By Ray Stern
By Ray Stern
By New Times
By Amy Silverman
By Stephen Lemons
By Stephen Lemons
By Monica Alonzo
By Chris Parker
Cindy Monkman opened a Gideons Bible in her La Jolla motel room.
She read the verse she had turned to randomly--Psalm 39, Verse 4--then scribbled it in her journal: "Lord, make me know mine end, and what is the measure of my days; That I may know how frail I am."
The passage struck Cindy as prophetic.
"It is a crossroads for me," she wrote that evening of September 30, 1988. "I'm on the brink of a big change."
Though she seemed to most to be her normal, bubbly self, Cindy was hurting inside. A trim, tall, striking woman with a dazzling smile, Cindy had turned 30 two weeks earlier. The birthday had been a traumatic milestone.
She and a longtime boyfriend recently had broken up, probably for keeps. The relationship's end had increased Cindy's nagging doubts about the course her life was taking.
Her quiet desperation carried over to her career. Cindy was a registered dietitian who had earned a master's degree in health education. But she couldn't decide whether to commit to that line of work. In the meantime, she was working two low-paying jobs in the East Valley--one as a dietitian for a medical group, the other as a waitress at a pizza joint.
Cindy was determined not to allow her funk to consume her. She'd signed up for classes in self-esteem at a Tempe counseling service.
And what better way to fight off her demons, Cindy Monkman had written in her diary, than a weekend trip to the sunny beaches of Southern California.
One week after her motel-room epiphany, Cindy met 25-year-old German immigrant Michael Apelt at Bobby McGee's restaurant in Mesa. On October 28, 1988, she eloped to Las Vegas with the lanky, blond stranger. She had known him for three weeks.
Ten days later, Cindy and her new husband walked into a Phoenix insurance agency. The couple told an agent they wanted $2 million in life insurance--$1 million on each--with a double-indemnity clause in case of accidental death. Each spouse was to be the other's sole beneficiary.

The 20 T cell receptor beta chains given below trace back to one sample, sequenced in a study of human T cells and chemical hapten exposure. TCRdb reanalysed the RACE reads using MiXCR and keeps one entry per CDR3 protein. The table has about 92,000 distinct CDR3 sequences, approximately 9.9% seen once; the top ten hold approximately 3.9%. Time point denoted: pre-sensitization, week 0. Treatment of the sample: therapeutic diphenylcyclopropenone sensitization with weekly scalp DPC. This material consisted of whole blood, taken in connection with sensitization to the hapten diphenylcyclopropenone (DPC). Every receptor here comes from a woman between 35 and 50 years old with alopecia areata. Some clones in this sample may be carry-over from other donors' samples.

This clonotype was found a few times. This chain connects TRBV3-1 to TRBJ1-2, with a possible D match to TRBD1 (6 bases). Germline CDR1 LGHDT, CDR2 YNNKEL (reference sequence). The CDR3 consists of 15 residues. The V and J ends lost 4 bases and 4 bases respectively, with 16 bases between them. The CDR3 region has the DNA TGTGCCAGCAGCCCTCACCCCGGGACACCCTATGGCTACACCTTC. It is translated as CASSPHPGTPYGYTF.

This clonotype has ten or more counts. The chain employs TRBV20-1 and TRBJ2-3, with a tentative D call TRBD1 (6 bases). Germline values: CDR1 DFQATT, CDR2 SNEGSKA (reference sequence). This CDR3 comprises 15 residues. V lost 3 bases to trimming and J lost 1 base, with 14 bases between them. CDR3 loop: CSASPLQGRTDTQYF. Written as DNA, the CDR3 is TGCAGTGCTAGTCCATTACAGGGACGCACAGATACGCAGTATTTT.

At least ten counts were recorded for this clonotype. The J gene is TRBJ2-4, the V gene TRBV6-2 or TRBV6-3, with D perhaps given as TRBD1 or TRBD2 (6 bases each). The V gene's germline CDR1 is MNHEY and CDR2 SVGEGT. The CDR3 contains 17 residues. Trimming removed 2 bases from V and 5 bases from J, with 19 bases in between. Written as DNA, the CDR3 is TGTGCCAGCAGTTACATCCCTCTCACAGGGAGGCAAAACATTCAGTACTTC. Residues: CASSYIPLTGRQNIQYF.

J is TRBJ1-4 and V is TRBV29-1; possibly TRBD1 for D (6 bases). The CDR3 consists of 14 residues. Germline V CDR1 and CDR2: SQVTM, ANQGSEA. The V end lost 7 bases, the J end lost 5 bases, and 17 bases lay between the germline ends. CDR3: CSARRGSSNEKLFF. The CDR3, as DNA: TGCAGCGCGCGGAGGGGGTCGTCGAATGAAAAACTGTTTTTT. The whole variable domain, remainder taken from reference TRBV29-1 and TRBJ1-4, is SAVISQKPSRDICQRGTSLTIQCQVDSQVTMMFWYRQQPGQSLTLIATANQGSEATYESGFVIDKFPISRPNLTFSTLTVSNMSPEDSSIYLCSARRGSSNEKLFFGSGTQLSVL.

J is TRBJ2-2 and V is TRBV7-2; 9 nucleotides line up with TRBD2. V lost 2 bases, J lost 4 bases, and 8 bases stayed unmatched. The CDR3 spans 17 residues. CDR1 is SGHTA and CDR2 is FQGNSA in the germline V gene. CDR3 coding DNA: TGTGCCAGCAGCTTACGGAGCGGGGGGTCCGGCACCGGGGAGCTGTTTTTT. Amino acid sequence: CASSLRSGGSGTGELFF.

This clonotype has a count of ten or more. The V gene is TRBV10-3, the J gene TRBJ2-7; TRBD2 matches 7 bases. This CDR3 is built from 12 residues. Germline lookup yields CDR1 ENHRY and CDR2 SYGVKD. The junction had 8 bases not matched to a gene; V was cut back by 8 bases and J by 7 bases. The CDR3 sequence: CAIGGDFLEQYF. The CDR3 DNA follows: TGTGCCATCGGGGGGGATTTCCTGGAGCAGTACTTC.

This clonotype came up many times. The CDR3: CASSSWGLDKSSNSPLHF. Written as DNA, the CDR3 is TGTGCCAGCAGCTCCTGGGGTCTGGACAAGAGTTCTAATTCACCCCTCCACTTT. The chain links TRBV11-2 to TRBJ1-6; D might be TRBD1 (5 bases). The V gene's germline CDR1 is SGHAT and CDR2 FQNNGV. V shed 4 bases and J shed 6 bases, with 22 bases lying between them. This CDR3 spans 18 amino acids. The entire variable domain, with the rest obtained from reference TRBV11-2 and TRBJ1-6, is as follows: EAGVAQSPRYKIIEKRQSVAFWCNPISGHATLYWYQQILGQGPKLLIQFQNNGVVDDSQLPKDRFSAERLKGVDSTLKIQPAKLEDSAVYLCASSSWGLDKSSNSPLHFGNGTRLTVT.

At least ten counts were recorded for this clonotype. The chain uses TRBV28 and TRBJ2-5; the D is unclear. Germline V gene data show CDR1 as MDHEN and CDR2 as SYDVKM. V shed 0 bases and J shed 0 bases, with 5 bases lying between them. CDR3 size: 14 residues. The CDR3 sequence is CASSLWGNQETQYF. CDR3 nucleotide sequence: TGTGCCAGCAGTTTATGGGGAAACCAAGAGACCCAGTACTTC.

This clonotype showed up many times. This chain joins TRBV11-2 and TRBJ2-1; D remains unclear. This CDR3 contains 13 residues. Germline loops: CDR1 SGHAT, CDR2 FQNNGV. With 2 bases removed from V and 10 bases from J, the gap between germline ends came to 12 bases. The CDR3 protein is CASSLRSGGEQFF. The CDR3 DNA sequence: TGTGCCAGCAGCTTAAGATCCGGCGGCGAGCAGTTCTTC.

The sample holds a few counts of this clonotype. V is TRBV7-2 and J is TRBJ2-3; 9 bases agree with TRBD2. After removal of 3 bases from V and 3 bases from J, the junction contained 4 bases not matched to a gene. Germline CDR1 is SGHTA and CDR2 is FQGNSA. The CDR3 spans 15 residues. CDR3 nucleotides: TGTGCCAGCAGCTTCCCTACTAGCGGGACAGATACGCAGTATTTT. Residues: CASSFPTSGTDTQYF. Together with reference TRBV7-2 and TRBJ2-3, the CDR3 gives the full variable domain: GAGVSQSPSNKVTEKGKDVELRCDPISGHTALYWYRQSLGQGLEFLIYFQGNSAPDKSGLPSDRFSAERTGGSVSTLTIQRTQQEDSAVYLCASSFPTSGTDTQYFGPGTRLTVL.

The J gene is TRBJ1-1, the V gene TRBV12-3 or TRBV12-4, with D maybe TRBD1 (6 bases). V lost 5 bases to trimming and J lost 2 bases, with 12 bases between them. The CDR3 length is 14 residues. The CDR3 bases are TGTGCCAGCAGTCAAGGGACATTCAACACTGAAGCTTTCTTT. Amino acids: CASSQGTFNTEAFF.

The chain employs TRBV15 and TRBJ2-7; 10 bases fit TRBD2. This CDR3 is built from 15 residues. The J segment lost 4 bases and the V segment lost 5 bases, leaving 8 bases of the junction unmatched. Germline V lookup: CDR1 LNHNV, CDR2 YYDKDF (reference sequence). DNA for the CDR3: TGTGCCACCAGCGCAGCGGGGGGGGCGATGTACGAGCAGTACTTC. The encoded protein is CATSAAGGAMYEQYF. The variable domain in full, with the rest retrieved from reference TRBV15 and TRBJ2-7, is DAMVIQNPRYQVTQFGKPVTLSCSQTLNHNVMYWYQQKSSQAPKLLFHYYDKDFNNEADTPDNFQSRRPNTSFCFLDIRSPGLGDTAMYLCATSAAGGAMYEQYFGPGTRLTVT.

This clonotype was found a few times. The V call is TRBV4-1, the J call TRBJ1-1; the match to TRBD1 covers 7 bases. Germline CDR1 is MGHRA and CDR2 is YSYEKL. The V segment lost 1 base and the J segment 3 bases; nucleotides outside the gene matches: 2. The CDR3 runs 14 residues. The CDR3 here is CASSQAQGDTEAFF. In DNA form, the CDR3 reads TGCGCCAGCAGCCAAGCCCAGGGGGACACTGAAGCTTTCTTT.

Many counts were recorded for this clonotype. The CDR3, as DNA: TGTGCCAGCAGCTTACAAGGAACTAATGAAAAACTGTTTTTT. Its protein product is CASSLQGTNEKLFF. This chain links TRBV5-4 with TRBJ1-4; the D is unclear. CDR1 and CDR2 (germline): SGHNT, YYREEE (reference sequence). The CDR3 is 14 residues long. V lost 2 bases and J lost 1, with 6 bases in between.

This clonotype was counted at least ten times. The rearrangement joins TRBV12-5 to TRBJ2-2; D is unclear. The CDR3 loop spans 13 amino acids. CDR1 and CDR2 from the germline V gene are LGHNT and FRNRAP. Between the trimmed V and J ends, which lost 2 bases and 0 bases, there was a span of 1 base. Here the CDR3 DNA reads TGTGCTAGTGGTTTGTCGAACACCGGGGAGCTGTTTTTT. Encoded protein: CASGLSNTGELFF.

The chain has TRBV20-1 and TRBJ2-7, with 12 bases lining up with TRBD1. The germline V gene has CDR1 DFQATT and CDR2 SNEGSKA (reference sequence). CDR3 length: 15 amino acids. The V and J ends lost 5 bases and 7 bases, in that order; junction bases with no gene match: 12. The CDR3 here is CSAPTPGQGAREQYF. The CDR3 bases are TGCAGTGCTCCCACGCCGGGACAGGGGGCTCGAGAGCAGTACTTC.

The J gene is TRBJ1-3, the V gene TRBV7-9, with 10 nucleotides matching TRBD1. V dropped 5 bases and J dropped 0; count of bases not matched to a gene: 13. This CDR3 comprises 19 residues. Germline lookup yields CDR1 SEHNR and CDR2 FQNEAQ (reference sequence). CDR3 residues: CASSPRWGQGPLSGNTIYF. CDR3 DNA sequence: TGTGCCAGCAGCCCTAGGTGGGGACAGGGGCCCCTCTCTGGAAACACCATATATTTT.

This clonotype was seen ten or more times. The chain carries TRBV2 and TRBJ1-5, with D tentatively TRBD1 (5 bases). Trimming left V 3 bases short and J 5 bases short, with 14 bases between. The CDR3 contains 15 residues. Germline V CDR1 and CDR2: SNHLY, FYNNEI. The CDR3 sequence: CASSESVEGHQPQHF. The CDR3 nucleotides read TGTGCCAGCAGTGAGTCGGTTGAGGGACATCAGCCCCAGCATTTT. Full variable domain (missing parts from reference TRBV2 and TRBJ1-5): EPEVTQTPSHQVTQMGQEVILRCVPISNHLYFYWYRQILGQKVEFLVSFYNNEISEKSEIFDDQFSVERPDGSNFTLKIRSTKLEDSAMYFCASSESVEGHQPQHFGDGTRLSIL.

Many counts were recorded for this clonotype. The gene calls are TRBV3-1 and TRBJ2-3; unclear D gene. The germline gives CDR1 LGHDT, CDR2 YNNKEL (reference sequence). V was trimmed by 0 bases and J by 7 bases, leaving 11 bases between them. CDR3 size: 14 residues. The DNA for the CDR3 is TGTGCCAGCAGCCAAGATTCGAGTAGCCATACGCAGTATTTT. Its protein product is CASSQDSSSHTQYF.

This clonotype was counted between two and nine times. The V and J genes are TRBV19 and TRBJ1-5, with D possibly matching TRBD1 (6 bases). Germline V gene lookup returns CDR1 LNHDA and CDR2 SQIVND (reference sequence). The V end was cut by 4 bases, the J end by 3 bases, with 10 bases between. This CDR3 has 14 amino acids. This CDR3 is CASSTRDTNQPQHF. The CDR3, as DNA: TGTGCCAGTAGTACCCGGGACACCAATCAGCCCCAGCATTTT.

Thousands of dollars in commissions awaited agent Doug Ramsey if he could cinch the deal. But Ramsey knew there would be major hurdles in getting such a policy written: Cindy was earning only about $15,000 annually, and Michael Apelt--who had been in the U.S. for about two months--was unemployed and didn't even have a social security card. In his favor, Michael said a $500,000 estate was to come his way from his native land.
Ramsey couldn't justify asking an insurance company to issue such mammoth policies. Instead, he sought $400,000 in insurance on each newlywed.
The Apelts constituted a huge sales windfall for the agent, who was struggling to establish his business in Arizona. He knew from years of experience how rarely people buy life insurance on their own. They usually have to be sold--and sold hard. But who was he to look a gift horse in the mouth?
The first company he approached, Surety Life, looked at the Apelts' tenuous financial state and offered to insure them each for $100,000 instead of $400,000 each.
Ramsey snapped up Surety's offer, then asked a second company, Banner Life, to insure the couple for another $300,000 each. To bolster his case--and guarantee that all-important commission for himself--agent Ramsey falsely tripled the Apelts' annual income in his report to Banner.
On December 22, 1988, Ramsey hand-delivered the $100,000 Surety policy to the Apelts in Mesa. He also told them the larger Banner policy was a go, and he took a check from Cindy for the first month's premium.
Early the next evening, Michael and Cindy Apelt drove to a remote site east of Apache Junction. Michael's brother, Rudi, and Michael's ex-lover, a German woman named Anke Dorn, trailed in another car.
Cindy Monkman Apelt died there, at the foot of the Superstition Mountains, her lifeblood seeping into the desert after a stabbing that left her almost decapitated.
She had been married seven weeks.
A passerby came upon the grisly scene the next afternoon, Christmas Eve, 1988.
Police focused on Michael Apelt as their prime suspect after they learned about the life-insurance policies on which the ink was barely dry.
Two weeks after Cindy's murder, Anke Dorn told police that Michael had conspired to commit murder with his brother, Rudi. She told investigators that, before the homicide, "Michael said it would be a death warrant when Cindy signed the [life insurance] papers."
Furthermore, Dorn told detectives, Michael Apelt told her about the murder after the deed had been done.
Dorn became a star witness at the Apelts' murder trials. By doing so, she received immunity from prosecution.
Separate juries convicted the brothers, and a Pinal County judge sentenced them to Arizona's death row, where they now reside.
Cindy Monkman Apelt's murder was not a crime of passion; it was the business decision of sociopaths for whom taking a human life was the means to a financial end. And the insurers, in their zeal to make lucrative sales, unwittingly abetted a homicide.
The evidence is overwhelming that the Apelt brothers would not have killed Cindy if her life hadn't been insured. Instead, they likely would have turned their criminal intentions to another woman, any other woman.